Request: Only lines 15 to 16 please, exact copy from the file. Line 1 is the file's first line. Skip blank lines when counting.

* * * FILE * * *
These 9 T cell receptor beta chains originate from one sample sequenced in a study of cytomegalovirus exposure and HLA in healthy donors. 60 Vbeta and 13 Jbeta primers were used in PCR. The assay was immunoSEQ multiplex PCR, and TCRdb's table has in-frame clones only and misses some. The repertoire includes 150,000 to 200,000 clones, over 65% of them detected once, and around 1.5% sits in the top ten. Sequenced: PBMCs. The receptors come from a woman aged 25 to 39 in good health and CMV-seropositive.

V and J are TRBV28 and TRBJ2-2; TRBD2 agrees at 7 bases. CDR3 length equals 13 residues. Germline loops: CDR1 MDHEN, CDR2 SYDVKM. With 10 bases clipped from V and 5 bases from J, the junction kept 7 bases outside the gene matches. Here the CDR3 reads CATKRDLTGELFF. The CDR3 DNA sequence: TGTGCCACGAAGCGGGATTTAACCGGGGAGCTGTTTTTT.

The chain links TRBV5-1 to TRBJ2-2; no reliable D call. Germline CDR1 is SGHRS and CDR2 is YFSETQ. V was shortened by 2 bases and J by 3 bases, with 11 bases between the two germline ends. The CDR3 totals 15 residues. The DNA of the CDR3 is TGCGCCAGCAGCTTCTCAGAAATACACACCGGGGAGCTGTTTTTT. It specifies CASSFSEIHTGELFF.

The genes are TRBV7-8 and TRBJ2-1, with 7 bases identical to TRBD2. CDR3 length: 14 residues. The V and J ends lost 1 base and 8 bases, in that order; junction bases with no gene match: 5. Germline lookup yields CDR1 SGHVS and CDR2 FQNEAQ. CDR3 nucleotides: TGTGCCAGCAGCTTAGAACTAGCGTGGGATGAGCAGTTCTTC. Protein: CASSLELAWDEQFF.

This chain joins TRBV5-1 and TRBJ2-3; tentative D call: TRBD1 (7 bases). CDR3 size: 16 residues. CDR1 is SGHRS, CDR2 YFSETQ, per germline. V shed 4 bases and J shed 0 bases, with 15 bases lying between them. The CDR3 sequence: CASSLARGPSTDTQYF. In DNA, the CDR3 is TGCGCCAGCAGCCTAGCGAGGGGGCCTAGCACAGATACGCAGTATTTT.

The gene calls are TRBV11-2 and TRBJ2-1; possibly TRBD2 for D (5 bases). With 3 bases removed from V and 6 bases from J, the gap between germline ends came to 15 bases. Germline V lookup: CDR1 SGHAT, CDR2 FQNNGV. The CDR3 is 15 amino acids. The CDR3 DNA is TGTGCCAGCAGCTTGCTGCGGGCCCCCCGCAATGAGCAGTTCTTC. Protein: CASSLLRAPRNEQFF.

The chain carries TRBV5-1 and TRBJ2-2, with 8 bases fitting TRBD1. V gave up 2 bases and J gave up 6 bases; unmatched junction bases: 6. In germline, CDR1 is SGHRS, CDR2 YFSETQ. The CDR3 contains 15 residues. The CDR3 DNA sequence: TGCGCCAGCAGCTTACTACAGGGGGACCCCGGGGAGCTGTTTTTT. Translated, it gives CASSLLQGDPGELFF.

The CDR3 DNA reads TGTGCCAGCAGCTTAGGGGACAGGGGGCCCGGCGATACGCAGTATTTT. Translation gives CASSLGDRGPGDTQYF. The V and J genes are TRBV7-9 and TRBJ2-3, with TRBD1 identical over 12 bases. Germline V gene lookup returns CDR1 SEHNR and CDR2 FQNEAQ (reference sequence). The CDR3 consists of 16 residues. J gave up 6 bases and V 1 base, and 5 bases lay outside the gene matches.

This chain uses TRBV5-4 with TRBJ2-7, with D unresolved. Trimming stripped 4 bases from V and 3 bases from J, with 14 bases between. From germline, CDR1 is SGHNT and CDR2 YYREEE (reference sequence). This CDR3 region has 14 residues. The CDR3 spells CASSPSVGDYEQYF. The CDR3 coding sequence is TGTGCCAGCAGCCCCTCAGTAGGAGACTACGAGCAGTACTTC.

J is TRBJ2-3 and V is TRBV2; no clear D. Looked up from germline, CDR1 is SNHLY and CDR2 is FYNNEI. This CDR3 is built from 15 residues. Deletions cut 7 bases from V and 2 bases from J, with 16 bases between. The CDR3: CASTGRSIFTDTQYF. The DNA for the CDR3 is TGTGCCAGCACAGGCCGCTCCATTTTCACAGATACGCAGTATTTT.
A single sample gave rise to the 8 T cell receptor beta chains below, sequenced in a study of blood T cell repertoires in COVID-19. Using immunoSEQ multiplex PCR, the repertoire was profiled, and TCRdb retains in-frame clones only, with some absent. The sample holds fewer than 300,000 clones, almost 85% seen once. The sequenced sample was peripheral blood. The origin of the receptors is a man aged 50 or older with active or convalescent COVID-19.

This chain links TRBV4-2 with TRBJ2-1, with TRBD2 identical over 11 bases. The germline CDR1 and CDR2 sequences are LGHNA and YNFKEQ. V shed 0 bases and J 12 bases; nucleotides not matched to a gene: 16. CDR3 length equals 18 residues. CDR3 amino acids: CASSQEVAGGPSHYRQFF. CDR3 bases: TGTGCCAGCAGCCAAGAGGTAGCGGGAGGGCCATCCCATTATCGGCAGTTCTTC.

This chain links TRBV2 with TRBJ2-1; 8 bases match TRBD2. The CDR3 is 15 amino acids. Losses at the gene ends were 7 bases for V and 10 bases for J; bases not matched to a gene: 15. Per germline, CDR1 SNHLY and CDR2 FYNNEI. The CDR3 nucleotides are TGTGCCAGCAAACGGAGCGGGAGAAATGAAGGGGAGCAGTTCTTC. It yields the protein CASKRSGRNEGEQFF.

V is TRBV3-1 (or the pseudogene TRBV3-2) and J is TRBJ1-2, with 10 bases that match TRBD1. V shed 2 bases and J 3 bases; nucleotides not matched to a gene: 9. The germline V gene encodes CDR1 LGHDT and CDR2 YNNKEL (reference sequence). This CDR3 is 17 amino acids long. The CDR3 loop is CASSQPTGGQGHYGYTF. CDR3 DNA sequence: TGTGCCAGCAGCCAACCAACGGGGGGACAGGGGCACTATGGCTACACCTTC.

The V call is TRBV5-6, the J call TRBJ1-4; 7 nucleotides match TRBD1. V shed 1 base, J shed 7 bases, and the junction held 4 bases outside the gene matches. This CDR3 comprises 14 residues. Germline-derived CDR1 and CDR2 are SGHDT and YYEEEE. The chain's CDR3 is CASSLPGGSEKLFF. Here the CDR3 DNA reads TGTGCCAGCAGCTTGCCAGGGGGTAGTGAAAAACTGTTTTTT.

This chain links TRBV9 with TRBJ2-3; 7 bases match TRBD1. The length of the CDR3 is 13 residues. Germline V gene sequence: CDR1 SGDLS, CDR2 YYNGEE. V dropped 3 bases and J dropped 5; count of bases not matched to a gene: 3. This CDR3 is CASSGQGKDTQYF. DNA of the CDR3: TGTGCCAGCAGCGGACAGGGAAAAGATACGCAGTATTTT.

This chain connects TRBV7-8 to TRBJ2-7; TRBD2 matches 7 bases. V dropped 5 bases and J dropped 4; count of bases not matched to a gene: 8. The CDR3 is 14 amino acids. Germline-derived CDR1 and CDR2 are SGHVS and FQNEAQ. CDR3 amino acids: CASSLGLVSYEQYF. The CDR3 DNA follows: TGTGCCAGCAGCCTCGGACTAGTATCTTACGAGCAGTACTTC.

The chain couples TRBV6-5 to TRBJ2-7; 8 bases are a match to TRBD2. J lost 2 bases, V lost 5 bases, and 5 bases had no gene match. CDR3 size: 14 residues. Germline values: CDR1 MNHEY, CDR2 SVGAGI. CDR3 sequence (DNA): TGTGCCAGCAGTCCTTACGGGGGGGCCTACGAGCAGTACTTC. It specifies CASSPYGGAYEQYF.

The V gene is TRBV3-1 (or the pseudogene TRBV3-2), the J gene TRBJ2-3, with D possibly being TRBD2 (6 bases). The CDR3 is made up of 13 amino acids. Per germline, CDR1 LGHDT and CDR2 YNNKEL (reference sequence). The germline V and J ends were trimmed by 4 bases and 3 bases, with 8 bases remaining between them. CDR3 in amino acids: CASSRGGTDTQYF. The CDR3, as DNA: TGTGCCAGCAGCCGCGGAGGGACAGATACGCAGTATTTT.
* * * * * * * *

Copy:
The V call is TRBV5-6, the J call TRBJ1-4; 7 nucleotides match TRBD1. V shed 1 base, J shed 7 bases, and the junction held 4 bases outside the gene matches. This CDR3 comprises 14 residues. Germline-derived CDR1 and CDR2 are SGHDT and YYEEEE. The chain's CDR3 is CASSLPGGSEKLFF. Here the CDR3 DNA reads TGTGCCAGCAGCTTGCCAGGGGGTAGTGAAAAACTGTTTTTT.

This chain links TRBV9 with TRBJ2-3; 7 bases match TRBD1. The length of the CDR3 is 13 residues. Germline V gene sequence: CDR1 SGDLS, CDR2 YYNGEE. V dropped 3 bases and J dropped 5; count of bases not matched to a gene: 3. This CDR3 is CASSGQGKDTQYF. DNA of the CDR3: TGTGCCAGCAGCGGACAGGGAAAAGATACGCAGTATTTT.